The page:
Nostalgia is a great thing, especially when it revives an interest in something I’d not experienced since my childhood. A good friend of mine recently recommended platform game Rayman Origins to me and I jumped in – Rayman was a franchise I’d not dipped into since the original game for the PlayStation. I expected good things and wasn’t disappointed.
As a pure, old-school platformer, Rayman Origins features a simple premise: Rayman (or the character you elect to play as; a selection is unlocked as you progress) must free as many Electoons from their cages as possible to restore the balance of the game world. These cages are usually hidden in secret areas of levels or amongst elaborate traps and puzzles. Additional Electoons can be freed by completing each stage to a certain degree of competency measured in the number of “lums” collected; I frequently called the lums “tings” in error in a nostalgic callback to my time playing the original game.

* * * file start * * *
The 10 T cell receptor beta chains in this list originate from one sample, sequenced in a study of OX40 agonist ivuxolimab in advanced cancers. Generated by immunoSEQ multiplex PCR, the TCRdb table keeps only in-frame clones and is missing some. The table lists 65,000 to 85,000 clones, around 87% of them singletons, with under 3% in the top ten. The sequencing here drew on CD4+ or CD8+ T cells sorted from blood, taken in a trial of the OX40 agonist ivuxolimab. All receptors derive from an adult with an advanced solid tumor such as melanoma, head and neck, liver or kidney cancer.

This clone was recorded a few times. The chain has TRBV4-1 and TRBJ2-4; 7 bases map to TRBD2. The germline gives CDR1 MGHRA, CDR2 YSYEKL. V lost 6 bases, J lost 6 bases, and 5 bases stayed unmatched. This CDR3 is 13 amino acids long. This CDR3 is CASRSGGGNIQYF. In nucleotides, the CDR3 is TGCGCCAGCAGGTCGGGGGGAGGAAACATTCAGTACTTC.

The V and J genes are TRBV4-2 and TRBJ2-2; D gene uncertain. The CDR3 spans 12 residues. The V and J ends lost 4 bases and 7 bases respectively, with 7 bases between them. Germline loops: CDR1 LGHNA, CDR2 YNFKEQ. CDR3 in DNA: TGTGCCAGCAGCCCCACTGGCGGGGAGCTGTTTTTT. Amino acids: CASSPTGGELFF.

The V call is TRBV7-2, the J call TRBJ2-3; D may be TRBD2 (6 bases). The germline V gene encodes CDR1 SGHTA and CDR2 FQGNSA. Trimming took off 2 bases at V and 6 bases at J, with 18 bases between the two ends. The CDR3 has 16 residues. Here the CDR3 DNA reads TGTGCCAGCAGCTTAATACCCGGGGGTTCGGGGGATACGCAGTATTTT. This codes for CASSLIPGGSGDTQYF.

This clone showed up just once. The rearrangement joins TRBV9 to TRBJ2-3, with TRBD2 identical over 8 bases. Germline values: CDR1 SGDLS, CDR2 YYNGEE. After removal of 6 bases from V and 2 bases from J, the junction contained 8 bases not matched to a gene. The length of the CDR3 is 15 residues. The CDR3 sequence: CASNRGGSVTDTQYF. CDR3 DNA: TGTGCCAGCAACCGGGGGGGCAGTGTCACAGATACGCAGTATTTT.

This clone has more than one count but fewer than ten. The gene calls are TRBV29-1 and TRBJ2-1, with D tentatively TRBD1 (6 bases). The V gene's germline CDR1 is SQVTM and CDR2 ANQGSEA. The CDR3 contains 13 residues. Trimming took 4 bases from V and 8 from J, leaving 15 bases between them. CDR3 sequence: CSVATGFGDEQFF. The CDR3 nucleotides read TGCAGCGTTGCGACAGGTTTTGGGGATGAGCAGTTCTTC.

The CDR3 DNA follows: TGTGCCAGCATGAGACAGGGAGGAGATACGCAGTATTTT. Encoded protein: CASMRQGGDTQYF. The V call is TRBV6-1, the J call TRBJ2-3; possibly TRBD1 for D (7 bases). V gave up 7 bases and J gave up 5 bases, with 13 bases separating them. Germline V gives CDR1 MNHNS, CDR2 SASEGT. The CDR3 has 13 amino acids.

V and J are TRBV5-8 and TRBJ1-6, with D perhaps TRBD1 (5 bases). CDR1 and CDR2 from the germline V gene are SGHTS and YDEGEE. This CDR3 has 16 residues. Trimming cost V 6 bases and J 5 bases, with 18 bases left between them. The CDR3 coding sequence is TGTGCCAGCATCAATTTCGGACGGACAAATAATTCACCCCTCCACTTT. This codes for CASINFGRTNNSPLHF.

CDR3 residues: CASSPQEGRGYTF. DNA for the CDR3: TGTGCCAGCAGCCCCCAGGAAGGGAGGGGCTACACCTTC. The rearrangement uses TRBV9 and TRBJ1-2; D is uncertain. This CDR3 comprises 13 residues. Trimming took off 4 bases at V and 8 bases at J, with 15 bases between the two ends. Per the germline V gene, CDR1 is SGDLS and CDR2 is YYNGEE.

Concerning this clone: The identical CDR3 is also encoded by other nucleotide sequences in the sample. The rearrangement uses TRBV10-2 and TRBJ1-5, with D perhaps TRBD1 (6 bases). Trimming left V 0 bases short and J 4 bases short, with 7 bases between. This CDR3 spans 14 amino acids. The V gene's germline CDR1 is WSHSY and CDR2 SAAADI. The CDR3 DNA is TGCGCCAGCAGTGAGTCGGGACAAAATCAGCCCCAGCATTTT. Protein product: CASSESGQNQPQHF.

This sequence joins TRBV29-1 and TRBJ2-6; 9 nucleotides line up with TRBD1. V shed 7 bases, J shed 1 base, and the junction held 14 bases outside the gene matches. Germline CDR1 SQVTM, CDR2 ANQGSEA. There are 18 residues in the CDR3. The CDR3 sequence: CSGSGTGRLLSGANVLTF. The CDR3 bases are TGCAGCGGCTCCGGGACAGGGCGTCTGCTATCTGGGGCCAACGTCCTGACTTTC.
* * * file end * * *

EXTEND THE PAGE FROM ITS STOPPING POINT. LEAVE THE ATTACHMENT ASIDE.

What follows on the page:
Rayman Origins is not a perfect game, but gets a lot right (and a lot wrong, but I shall discuss that later). Artistically, it’s a standout title that I can’t commend highly enough. The graphics are joyous and whimsical, slightly cartoony and giving the impression almost of a “kids game” when it’s anything but. I really enjoyed experiencing some truly beautifully sculpted levels. The cel-shaded animation style is refreshing, crisp and engaging. Vivid colours and exciting effects drew me in and kept me playing, as traversing frankly beautifully layered levels was simply enjoyable. Standing out for me was the “Gourmand Land” levels that are a juxtaposition of ice-cold and red-hot, but avoid the typical snowman and lava tropes in an inventive, whimsical and fun way – instead of dodging lava monsters and snowmen the character glides through levels filled with dragon waiters, lemons on forks and giant chilli-fuelled heat streams. One overall theme I didn’t really approve of was the overall raunchiness in the design of the fairies that granted additional powers.